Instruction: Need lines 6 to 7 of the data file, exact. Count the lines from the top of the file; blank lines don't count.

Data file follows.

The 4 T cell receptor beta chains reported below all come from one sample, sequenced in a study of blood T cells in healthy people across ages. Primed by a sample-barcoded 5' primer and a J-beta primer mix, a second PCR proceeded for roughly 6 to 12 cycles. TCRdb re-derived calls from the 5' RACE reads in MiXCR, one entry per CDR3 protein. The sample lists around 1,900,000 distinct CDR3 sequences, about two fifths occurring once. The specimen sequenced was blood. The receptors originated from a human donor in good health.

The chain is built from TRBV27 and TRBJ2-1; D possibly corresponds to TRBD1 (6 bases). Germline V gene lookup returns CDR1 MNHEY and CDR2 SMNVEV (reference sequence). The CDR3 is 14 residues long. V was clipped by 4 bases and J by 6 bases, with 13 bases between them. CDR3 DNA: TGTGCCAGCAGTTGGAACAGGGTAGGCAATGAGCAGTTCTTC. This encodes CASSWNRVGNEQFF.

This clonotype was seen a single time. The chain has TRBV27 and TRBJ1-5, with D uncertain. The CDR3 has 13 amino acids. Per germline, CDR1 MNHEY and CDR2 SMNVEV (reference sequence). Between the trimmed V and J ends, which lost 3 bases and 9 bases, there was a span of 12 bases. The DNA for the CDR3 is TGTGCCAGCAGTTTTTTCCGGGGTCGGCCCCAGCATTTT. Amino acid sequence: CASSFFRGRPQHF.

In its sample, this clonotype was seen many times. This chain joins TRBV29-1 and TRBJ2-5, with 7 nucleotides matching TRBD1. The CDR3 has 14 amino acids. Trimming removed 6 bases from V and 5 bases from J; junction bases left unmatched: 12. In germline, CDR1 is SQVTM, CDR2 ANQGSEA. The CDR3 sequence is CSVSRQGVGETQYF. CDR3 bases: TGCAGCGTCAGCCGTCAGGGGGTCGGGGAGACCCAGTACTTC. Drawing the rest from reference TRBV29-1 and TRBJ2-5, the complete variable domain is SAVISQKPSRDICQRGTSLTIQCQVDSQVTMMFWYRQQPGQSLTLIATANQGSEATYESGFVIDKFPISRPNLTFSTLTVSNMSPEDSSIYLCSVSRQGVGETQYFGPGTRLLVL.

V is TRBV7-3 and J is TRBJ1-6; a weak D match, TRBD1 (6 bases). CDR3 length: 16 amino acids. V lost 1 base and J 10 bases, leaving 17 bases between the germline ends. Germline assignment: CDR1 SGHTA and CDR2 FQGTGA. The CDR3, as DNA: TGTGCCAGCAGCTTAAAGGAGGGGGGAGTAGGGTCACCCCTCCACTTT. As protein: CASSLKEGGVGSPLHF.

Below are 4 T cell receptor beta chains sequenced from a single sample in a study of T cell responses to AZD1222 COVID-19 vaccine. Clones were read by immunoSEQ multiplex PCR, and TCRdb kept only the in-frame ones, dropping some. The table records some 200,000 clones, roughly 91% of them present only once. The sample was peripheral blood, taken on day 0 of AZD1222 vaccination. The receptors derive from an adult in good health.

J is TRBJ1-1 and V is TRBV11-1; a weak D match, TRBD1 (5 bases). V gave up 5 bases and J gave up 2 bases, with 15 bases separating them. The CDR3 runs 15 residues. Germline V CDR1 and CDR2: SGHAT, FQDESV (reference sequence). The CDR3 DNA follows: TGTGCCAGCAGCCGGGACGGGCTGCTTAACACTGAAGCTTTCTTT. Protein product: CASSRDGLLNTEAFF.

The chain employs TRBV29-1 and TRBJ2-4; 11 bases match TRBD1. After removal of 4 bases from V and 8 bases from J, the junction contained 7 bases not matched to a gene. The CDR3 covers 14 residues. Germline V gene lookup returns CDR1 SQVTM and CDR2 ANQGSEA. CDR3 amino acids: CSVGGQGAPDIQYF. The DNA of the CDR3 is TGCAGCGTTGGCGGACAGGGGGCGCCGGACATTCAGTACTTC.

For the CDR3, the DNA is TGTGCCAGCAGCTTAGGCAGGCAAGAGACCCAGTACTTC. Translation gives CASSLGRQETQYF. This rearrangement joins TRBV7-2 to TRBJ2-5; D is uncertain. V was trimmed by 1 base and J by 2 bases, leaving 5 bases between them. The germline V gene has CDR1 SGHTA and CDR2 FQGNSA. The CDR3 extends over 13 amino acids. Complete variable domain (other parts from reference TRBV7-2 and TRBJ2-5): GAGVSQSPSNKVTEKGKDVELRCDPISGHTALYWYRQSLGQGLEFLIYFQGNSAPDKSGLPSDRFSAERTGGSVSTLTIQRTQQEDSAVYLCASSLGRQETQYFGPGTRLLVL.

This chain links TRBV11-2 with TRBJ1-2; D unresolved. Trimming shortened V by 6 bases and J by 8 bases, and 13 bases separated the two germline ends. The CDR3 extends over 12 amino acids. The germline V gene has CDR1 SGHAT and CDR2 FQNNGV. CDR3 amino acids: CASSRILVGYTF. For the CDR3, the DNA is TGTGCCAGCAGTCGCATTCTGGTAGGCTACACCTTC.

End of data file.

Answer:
Below are 4 T cell receptor beta chains sequenced from a single sample in a study of T cell responses to AZD1222 COVID-19 vaccine. Clones were read by immunoSEQ multiplex PCR, and TCRdb kept only the in-frame ones, dropping some. The table records some 200,000 clones, roughly 91% of them present only once. The sample was peripheral blood, taken on day 0 of AZD1222 vaccination. The receptors derive from an adult in good health.

J is TRBJ1-1 and V is TRBV11-1; a weak D match, TRBD1 (5 bases). V gave up 5 bases and J gave up 2 bases, with 15 bases separating them. The CDR3 runs 15 residues. Germline V CDR1 and CDR2: SGHAT, FQDESV (reference sequence). The CDR3 DNA follows: TGTGCCAGCAGCCGGGACGGGCTGCTTAACACTGAAGCTTTCTTT. Protein product: CASSRDGLLNTEAFF.